Let’s say, though, that you are a straight cisgender dude who has never so much as met a lesbian, but you really like to read Everyone Is Gay and your favorite movie is But I’m a Cheerleader. What’s wrong with that? Just like how you wouldn’t be upset if a cis person watched Transparent (and many do, thank goodness), consuming gay culture is fine if you’re straight. In fact, it’s kind of the point—queer media is being presented not only to people within the community, but outside of it as a means of representing the community. In fact, if more straight and cis people watched shows featuring LGBTQ characters or read Everyone is Gay, that would likely satisfy the goals of the creators: to provide LGBTQ folks with an image of themselves on screen, and to disrupt a constant stream of straight cisgender representation.

So watch and read away, my friend—you have more than enough reason to.


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“I’m FTM trans, but I have only recently started to transition and haven’t yet had to dress up for a formal event. Prom is coming up soon and I have no idea how even to wear a suit or a tux. Help!”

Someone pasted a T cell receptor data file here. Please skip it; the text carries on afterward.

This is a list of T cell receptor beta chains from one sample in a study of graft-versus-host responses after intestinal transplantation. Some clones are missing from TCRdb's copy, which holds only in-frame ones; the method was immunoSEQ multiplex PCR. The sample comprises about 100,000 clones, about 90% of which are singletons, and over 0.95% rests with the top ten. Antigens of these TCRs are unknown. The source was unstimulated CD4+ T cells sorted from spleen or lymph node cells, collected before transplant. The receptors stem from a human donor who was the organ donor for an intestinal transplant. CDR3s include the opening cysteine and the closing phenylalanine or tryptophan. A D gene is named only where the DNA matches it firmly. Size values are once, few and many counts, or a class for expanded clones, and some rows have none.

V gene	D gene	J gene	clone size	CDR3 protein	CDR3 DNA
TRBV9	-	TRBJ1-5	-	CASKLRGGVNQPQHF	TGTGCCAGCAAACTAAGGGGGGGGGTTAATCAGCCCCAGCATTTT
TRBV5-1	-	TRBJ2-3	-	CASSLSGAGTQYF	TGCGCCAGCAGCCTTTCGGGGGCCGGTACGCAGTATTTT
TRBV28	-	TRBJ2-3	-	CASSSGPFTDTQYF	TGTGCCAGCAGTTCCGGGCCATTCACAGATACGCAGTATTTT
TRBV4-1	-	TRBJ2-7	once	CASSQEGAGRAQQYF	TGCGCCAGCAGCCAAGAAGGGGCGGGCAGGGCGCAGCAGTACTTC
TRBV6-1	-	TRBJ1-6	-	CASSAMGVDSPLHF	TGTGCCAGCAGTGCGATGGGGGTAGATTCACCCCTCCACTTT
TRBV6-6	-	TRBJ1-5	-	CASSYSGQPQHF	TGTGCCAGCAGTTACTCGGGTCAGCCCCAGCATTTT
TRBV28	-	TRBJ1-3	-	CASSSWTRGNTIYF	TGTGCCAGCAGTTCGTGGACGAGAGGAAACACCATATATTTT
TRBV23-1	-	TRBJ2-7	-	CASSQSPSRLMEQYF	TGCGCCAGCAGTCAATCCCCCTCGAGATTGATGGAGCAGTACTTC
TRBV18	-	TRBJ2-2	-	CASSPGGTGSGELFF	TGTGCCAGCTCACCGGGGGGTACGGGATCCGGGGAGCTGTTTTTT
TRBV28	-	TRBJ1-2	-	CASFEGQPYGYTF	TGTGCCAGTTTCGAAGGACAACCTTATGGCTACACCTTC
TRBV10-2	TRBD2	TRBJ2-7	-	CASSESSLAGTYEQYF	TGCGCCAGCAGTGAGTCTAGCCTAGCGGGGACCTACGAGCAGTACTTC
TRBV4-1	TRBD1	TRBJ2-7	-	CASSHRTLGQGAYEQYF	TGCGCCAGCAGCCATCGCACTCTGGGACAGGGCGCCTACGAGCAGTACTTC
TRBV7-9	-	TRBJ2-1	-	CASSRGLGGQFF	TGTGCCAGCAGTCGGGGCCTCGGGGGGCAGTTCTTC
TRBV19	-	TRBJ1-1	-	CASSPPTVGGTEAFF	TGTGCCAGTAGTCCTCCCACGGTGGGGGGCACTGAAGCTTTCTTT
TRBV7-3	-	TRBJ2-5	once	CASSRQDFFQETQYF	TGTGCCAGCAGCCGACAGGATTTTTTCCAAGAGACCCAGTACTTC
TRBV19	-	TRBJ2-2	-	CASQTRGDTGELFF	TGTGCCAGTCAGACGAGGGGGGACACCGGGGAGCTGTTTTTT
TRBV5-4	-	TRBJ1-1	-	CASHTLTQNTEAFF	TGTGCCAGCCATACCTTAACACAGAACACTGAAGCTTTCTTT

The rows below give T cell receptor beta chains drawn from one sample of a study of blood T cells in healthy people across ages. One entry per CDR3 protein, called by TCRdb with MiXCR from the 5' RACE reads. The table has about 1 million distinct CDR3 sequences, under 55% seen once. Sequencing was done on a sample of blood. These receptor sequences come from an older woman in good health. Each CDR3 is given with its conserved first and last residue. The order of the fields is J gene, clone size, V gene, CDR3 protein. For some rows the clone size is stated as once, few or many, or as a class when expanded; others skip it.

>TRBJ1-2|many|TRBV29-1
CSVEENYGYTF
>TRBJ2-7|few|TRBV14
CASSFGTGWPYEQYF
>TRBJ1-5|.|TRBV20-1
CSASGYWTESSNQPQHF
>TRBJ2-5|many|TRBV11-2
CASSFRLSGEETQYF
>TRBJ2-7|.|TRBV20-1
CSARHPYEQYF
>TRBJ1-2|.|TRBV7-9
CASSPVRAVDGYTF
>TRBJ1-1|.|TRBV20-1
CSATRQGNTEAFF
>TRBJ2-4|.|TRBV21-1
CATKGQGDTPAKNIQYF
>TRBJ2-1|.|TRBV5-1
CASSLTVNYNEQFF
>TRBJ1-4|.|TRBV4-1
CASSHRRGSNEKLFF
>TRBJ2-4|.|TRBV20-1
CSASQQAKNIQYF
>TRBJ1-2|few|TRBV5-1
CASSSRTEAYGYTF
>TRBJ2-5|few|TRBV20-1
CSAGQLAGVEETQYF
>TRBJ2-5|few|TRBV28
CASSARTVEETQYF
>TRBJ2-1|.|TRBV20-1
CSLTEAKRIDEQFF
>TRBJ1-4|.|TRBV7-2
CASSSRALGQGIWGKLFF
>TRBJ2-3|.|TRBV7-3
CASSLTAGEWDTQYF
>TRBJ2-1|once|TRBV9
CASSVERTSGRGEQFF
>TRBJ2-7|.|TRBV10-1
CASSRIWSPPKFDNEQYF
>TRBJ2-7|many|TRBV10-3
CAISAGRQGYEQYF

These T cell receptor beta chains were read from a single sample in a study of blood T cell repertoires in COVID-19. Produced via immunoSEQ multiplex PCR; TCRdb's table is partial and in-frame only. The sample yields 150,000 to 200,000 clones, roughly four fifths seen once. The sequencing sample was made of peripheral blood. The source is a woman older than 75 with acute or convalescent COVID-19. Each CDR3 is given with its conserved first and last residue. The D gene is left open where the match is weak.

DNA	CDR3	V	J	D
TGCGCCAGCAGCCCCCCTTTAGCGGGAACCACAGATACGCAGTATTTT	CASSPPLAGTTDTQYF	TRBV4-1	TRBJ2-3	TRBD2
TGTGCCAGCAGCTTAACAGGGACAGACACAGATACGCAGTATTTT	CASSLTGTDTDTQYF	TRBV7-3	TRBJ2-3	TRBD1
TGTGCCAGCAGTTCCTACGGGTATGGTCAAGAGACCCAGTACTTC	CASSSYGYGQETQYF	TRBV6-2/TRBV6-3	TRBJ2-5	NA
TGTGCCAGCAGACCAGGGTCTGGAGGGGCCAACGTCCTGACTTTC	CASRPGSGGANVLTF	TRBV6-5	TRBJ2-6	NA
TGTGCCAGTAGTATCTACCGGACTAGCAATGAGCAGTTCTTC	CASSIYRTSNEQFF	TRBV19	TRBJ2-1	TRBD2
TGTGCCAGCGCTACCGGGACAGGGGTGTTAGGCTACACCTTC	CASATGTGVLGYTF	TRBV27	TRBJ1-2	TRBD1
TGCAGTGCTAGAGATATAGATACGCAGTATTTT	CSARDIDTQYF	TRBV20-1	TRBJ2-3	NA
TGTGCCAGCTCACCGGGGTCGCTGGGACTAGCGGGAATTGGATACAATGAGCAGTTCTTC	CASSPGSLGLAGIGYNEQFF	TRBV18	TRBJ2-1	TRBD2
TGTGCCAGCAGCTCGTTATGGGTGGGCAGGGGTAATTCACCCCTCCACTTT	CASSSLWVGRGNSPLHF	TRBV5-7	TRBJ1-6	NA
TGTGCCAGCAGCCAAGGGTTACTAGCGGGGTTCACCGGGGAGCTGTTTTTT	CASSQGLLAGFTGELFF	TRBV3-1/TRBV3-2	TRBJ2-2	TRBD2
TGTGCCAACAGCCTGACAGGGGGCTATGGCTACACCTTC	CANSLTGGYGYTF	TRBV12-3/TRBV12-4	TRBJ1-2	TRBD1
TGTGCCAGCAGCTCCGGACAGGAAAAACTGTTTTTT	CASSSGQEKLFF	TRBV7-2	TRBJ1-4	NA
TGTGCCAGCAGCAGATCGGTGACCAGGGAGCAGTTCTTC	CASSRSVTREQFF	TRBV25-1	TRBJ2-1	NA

- Question submitted by Anonymous and answered by Anita Dolce Vita as part of Everyone Is Gay: Second Opinions

Anita Says:

Congratulations on embarking on this challenging but exciting personal journey of self-empowerment and self-love. For many of us, clothing is an extremely powerful tool in affirming our identities, and not having the resources and support to assist in finding a style that matches who we are on the inside can be anxiety producing. But, we’re here to help!